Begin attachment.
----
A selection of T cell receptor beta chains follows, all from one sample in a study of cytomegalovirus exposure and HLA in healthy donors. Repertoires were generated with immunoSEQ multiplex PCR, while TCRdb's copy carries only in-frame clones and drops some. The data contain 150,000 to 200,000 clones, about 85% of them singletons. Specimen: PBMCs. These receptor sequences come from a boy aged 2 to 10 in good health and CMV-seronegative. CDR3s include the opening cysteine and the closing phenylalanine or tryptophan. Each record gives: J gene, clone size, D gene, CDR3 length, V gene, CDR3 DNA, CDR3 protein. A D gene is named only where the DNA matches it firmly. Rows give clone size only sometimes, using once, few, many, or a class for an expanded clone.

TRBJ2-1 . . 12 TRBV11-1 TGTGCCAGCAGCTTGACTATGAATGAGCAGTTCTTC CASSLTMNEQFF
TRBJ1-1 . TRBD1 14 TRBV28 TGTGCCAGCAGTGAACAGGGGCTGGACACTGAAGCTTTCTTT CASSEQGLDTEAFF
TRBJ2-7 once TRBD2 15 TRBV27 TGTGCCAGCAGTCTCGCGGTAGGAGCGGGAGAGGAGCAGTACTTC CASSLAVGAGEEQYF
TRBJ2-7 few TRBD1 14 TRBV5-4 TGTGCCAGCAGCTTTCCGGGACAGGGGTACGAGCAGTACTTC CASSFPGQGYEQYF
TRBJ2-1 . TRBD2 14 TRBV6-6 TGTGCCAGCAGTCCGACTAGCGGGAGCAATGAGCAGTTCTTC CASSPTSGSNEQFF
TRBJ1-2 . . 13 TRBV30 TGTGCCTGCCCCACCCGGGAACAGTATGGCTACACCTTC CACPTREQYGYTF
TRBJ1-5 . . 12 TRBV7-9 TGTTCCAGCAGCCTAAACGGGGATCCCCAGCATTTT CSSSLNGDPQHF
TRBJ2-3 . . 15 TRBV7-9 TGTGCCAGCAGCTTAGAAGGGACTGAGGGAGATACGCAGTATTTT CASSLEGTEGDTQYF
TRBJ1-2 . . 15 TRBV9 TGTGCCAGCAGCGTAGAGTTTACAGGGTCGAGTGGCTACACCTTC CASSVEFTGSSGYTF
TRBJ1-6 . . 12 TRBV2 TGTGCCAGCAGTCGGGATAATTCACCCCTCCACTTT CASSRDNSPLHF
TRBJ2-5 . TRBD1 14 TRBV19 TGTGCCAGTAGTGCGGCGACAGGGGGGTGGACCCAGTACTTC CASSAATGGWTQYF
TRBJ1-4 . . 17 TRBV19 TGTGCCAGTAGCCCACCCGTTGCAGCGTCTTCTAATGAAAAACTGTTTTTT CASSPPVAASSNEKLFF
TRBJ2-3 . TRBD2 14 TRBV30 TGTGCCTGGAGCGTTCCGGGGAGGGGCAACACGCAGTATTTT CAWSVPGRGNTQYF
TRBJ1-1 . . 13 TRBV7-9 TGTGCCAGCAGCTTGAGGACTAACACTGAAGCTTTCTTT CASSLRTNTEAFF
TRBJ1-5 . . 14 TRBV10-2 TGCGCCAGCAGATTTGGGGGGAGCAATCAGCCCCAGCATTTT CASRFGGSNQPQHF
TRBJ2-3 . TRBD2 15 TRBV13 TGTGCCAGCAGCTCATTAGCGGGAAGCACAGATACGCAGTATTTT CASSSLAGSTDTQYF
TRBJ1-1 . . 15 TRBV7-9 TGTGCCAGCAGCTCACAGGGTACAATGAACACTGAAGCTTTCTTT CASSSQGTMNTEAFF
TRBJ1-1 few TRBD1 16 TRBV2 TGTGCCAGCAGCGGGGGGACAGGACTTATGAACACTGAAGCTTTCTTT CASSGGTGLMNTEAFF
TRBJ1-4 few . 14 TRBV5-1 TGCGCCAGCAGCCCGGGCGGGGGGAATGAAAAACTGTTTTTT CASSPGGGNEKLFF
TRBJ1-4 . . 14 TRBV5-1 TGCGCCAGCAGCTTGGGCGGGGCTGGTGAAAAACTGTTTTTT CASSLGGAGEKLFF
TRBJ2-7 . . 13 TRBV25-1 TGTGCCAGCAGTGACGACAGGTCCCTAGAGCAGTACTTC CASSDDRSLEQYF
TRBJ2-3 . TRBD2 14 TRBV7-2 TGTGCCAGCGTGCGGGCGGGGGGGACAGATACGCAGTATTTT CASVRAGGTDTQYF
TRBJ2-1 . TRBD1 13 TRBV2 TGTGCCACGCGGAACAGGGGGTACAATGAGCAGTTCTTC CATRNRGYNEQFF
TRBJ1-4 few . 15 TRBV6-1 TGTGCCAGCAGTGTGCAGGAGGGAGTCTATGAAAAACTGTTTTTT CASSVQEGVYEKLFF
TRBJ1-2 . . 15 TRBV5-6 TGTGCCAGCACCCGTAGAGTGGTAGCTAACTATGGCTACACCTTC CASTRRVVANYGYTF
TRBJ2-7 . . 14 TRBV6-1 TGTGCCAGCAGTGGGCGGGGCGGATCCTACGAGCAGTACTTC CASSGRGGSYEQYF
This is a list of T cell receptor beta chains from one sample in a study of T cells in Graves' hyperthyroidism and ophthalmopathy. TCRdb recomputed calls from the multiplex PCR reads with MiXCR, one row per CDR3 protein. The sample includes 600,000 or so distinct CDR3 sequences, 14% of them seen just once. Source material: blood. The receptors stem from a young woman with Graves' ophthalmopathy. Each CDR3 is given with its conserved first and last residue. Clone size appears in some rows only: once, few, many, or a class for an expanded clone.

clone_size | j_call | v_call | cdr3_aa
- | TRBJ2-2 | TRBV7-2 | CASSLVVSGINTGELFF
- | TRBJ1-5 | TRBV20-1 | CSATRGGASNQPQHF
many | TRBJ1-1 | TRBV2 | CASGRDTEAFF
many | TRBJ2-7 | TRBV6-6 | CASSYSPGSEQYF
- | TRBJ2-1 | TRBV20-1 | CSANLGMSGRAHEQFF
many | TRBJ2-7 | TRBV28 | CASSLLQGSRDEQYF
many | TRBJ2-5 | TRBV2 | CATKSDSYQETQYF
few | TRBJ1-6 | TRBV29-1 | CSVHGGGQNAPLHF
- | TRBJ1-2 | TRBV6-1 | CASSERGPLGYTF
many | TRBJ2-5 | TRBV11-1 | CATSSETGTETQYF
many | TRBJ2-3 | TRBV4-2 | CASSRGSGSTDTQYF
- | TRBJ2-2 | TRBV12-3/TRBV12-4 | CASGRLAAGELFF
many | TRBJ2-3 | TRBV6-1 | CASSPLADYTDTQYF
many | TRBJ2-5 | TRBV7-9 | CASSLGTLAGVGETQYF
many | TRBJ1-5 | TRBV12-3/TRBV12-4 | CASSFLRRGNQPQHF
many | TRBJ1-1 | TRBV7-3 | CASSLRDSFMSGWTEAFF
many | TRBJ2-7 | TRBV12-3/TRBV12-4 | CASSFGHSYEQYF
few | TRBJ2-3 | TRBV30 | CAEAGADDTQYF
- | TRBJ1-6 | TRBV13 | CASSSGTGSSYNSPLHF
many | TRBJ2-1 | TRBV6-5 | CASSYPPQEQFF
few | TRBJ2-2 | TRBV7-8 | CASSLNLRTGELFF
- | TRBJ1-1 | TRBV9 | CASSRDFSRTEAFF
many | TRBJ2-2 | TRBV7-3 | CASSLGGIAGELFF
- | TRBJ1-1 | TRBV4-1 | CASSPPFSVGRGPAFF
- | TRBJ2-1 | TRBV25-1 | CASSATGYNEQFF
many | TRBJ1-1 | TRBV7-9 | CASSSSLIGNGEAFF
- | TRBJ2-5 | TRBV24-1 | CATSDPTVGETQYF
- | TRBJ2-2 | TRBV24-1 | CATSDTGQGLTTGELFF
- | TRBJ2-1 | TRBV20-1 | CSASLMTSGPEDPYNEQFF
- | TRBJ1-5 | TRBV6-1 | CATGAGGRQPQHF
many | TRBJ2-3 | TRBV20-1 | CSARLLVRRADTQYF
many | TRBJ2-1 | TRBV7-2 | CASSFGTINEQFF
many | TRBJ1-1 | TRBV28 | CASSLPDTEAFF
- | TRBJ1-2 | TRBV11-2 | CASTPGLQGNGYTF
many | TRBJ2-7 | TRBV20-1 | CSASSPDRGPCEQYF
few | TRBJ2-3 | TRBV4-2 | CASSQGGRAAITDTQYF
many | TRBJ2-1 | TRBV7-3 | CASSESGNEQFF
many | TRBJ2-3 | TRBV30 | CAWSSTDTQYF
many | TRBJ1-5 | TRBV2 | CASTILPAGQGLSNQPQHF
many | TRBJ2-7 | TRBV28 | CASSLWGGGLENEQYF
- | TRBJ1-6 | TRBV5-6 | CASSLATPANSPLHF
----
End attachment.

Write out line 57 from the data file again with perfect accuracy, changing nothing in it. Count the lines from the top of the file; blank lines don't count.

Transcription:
- | TRBJ2-2 | TRBV24-1 | CATSDTGQGLTTGELFF